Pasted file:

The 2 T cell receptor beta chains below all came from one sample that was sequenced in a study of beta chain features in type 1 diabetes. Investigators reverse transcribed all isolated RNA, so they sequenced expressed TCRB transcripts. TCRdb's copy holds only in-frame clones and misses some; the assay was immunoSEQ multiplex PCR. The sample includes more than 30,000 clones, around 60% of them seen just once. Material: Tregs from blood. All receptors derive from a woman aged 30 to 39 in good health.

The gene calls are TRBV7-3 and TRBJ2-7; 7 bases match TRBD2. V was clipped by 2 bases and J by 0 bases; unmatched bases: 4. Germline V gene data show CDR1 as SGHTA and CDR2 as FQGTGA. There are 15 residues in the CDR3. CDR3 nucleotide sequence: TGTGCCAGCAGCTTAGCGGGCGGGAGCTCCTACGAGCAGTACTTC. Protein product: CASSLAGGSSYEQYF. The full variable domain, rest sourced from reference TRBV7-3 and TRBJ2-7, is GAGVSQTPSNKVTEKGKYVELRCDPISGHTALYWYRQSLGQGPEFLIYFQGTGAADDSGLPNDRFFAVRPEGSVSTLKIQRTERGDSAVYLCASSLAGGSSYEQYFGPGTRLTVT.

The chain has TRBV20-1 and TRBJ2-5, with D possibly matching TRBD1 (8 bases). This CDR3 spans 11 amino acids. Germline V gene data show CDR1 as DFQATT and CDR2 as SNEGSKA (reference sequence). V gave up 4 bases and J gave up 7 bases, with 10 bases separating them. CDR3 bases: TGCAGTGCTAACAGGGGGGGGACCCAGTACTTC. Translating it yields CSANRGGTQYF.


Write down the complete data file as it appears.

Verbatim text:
The 2 T cell receptor beta chains below all came from one sample that was sequenced in a study of beta chain features in type 1 diabetes. Investigators reverse transcribed all isolated RNA, so they sequenced expressed TCRB transcripts. TCRdb's copy holds only in-frame clones and misses some; the assay was immunoSEQ multiplex PCR. The sample includes more than 30,000 clones, around 60% of them seen just once. Material: Tregs from blood. All receptors derive from a woman aged 30 to 39 in good health.

The gene calls are TRBV7-3 and TRBJ2-7; 7 bases match TRBD2. V was clipped by 2 bases and J by 0 bases; unmatched bases: 4. Germline V gene data show CDR1 as SGHTA and CDR2 as FQGTGA. There are 15 residues in the CDR3. CDR3 nucleotide sequence: TGTGCCAGCAGCTTAGCGGGCGGGAGCTCCTACGAGCAGTACTTC. Protein product: CASSLAGGSSYEQYF. The full variable domain, rest sourced from reference TRBV7-3 and TRBJ2-7, is GAGVSQTPSNKVTEKGKYVELRCDPISGHTALYWYRQSLGQGPEFLIYFQGTGAADDSGLPNDRFFAVRPEGSVSTLKIQRTERGDSAVYLCASSLAGGSSYEQYFGPGTRLTVT.

The chain has TRBV20-1 and TRBJ2-5, with D possibly matching TRBD1 (8 bases). This CDR3 spans 11 amino acids. Germline V gene data show CDR1 as DFQATT and CDR2 as SNEGSKA (reference sequence). V gave up 4 bases and J gave up 7 bases, with 10 bases separating them. CDR3 bases: TGCAGTGCTAACAGGGGGGGGACCCAGTACTTC. Translating it yields CSANRGGTQYF.